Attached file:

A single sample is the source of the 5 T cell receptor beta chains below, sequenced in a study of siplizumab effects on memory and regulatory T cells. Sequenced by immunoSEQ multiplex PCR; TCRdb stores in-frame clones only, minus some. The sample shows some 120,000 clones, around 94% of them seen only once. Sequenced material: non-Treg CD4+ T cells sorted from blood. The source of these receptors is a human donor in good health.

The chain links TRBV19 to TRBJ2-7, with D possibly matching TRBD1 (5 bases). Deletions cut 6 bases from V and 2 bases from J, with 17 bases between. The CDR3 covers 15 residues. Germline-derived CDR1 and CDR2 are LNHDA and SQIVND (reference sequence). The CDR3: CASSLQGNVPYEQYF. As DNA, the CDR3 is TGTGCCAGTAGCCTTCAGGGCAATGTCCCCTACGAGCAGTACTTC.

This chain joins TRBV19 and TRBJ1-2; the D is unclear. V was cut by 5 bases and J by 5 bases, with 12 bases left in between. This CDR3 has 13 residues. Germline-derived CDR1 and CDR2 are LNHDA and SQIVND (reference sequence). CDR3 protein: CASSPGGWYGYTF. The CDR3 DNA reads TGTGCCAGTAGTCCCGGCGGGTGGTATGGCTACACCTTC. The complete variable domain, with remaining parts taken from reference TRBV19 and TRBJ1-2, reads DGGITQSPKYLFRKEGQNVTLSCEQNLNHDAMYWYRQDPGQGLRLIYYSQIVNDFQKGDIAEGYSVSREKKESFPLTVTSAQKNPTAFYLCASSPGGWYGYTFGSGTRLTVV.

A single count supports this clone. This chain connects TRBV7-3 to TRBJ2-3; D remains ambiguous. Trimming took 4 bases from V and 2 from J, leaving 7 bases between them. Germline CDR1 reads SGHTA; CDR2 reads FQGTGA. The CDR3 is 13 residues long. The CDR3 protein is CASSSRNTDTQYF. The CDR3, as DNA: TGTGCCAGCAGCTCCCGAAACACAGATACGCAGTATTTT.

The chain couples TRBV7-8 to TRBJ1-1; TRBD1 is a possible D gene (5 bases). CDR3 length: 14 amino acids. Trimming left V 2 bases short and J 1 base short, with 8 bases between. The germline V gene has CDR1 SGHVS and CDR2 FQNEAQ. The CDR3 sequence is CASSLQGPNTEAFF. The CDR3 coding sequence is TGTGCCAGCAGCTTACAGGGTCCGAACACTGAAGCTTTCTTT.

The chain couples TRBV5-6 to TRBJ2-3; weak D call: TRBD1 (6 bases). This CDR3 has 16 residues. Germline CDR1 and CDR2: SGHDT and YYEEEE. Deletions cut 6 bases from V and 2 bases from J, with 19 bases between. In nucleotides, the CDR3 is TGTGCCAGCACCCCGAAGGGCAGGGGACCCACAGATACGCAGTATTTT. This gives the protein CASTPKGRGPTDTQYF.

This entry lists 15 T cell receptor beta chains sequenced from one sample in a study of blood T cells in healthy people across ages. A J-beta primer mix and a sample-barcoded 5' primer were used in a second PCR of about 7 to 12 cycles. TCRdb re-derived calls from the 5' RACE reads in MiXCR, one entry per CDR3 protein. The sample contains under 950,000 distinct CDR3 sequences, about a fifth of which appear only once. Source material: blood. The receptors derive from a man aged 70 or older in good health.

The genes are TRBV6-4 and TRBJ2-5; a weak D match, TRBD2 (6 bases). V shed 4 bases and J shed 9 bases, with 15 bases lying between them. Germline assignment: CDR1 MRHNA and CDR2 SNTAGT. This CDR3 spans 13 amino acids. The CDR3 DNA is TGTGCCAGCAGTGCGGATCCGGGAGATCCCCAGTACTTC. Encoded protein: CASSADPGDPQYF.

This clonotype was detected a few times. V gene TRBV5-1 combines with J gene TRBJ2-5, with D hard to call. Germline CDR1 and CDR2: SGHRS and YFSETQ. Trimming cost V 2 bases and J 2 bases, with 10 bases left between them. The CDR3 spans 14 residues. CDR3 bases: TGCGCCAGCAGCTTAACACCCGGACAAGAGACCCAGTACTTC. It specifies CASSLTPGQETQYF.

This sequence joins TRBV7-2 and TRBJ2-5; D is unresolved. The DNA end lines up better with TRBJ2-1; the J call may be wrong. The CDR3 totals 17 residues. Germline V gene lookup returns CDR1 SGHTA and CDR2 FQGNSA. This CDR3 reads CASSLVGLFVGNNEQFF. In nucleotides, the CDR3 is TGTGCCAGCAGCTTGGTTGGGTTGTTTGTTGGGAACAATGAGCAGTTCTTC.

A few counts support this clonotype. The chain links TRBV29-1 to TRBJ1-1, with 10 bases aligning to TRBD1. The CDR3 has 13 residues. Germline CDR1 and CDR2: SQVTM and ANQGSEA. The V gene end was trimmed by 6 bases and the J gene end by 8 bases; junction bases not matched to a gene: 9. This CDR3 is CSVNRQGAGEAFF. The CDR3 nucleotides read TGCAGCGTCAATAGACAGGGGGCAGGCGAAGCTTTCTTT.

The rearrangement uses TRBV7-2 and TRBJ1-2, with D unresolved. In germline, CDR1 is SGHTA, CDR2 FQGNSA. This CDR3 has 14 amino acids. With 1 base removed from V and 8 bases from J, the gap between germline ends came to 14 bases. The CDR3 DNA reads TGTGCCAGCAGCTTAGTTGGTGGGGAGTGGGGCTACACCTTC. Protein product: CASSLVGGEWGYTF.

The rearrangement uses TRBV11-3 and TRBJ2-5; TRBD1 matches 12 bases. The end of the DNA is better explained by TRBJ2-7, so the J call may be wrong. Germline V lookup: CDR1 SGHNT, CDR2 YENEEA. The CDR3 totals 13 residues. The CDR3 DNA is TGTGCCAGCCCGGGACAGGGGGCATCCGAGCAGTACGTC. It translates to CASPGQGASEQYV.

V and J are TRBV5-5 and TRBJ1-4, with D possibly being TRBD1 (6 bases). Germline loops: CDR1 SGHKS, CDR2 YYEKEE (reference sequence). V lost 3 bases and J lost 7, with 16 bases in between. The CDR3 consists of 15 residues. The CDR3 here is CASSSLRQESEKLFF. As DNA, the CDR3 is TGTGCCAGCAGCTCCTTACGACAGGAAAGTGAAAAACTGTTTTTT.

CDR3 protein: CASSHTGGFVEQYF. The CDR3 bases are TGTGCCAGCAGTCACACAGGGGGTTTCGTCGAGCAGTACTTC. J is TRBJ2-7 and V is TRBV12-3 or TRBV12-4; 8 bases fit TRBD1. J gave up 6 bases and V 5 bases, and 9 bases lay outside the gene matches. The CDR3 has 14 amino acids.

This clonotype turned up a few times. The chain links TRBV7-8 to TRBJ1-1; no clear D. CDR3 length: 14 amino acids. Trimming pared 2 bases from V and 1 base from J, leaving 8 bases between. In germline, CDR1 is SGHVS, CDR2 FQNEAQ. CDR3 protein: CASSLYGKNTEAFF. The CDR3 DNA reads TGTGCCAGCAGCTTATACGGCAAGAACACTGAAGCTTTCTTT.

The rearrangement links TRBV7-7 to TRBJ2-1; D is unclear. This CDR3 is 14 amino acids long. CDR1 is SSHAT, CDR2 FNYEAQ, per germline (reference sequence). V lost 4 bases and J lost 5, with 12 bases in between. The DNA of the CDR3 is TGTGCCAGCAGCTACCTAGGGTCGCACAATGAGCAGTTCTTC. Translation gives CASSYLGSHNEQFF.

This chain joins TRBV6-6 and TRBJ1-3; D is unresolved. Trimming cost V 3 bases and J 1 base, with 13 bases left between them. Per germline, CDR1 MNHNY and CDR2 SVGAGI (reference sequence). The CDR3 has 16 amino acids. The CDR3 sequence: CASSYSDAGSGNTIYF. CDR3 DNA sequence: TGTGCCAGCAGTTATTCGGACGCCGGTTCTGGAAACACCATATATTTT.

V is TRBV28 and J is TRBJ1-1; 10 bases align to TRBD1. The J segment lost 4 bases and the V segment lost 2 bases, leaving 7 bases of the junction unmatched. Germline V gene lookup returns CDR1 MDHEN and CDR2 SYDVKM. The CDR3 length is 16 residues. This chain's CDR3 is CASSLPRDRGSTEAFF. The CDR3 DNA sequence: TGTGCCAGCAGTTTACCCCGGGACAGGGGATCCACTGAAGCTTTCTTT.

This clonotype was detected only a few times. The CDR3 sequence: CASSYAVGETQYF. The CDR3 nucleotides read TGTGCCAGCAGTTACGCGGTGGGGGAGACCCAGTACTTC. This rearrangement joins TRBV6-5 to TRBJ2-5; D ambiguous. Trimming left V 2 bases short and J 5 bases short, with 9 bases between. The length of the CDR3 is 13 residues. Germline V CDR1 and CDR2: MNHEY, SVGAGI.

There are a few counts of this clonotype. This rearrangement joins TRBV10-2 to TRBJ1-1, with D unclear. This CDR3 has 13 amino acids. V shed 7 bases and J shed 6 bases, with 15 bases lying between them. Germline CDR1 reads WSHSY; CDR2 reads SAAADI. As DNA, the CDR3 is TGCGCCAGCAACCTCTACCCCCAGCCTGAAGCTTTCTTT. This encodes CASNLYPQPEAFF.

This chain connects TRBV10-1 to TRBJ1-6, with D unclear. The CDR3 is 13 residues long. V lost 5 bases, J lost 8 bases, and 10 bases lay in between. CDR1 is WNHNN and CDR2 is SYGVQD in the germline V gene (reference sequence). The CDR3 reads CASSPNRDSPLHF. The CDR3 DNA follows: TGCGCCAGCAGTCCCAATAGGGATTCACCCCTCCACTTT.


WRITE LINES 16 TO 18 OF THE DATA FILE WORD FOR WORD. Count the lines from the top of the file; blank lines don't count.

This clonotype turned up a few times. The chain links TRBV7-8 to TRBJ1-1; no clear D. CDR3 length: 14 amino acids. Trimming pared 2 bases from V and 1 base from J, leaving 8 bases between. In germline, CDR1 is SGHVS, CDR2 FQNEAQ. CDR3 protein: CASSLYGKNTEAFF. The CDR3 DNA reads TGTGCCAGCAGCTTATACGGCAAGAACACTGAAGCTTTCTTT.

The rearrangement links TRBV7-7 to TRBJ2-1; D is unclear. This CDR3 is 14 amino acids long. CDR1 is SSHAT, CDR2 FNYEAQ, per germline (reference sequence). V lost 4 bases and J lost 5, with 12 bases in between. The DNA of the CDR3 is TGTGCCAGCAGCTACCTAGGGTCGCACAATGAGCAGTTCTTC. Translation gives CASSYLGSHNEQFF.

This chain joins TRBV6-6 and TRBJ1-3; D is unresolved. Trimming cost V 3 bases and J 1 base, with 13 bases left between them. Per germline, CDR1 MNHNY and CDR2 SVGAGI (reference sequence). The CDR3 has 16 amino acids. The CDR3 sequence: CASSYSDAGSGNTIYF. CDR3 DNA sequence: TGTGCCAGCAGTTATTCGGACGCCGGTTCTGGAAACACCATATATTTT.